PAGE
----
Prof Luke O’Neill says Johnson & Johnson delay ‘very serious’ but risks from the vaccine are ‘tiny’

Trinity Immunologist Professor Luke O’Neill has said the decision to delay the roll out of the Johnson and Johnson Covid-19  vaccine in the EU is “very serious” and the risks associated with the vaccine are “tiny”.

he EU have ordered 200 million doses of the single-dose vaccine which is now being delayed in Europe due to blood clot concerns.

The American vaccine manufacture paused deliveries pending an investigation into six known cases of rare blood clots.

Ireland is due to receive 600,000 doses of  Johnson and Johnson between April and June, with the first shipment to be delivered in Ireland on April 19.


Prof O’Neill said the delay is “very serious” for Ireland and the EU.

“If this continues and they halt that vaccine it will really hold back our plans in Ireland – we are expecting two million doses of Johnson and Johnson, so it will impact on the vaccination campaign all over Europe.

“It will push out the timelines – the timelines are going to be extended so the key thing now is to get this vaccine back, to check the safety very carefully and reintroduce it,” he said on Euronews’s Good Morning Europe.

Prof O’Neill stressed the risk of the Johnson and Johnson vaccine is a “tiny risk”.

“We have to reassure people that that’s the case, especially after AstraZeneca – that’s a really safe vaccine,” he said.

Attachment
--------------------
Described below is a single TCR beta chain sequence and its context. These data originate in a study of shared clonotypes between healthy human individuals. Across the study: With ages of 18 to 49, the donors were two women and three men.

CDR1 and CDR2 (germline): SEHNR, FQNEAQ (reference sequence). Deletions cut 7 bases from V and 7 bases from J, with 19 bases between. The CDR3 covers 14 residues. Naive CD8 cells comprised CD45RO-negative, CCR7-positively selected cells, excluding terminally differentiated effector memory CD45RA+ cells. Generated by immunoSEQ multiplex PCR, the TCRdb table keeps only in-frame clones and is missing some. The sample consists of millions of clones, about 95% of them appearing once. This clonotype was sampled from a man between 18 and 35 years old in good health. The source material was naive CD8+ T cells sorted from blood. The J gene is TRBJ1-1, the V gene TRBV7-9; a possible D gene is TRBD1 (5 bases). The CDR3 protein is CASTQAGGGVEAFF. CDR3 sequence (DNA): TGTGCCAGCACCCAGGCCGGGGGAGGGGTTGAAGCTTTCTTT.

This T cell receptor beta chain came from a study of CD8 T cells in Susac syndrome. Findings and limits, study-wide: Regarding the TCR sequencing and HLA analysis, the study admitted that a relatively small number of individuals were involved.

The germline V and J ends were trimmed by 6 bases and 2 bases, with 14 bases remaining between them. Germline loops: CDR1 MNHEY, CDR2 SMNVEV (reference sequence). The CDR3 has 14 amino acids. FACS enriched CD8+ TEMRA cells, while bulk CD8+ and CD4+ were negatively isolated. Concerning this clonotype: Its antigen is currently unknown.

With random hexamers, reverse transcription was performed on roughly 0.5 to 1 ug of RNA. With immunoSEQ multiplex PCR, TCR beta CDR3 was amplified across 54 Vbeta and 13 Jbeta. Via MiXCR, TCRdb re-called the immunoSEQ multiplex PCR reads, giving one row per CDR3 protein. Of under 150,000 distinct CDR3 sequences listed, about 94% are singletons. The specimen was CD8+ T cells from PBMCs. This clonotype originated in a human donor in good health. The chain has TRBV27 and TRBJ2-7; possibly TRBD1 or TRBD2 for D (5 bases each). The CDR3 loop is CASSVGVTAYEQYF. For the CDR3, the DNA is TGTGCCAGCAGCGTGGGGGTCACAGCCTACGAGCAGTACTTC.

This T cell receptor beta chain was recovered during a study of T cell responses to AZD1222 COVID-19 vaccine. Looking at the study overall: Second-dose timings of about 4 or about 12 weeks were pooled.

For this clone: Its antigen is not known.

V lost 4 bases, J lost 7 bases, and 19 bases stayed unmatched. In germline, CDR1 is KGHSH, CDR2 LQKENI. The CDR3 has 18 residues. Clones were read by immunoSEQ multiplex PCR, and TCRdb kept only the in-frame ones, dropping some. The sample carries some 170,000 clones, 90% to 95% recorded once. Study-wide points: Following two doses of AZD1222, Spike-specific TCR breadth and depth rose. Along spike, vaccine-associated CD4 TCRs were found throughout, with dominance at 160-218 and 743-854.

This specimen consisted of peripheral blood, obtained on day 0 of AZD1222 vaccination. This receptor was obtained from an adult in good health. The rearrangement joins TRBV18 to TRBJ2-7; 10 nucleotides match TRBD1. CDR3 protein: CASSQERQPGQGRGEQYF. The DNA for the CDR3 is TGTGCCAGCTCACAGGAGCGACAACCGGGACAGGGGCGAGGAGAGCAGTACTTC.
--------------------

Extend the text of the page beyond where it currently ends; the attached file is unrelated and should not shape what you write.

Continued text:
“It’s understandable this would create unhappiness, tension – but remind people that these are very safe vaccines”, he added.

Countries such as France and Germany that gave the AstraZeneca vaccine as a first jab are now offering a different vaccine for the second dose.

Prof O’Neill said: “That’s no problem, from an immunology point of views it’s fine to mix vaccines”.

“Very often you get a better response if you switch to a separate vaccine the second time around, so it’s isn’t a big issue.”

He added: “If that wasn’t done in the trial then that’s one tiny issue I guess, but overall, there’s no problem with mixing vaccines.

“I suspect many countries will start to do this now, if you have supply of a separate vaccine then you may well use it as a second shot, there’s no issue with that.”

Visit our Covid-19 vaccine dashboard for updates on the roll out of the vaccination program and the rate of Coronavirus cases Ireland

Online Editors

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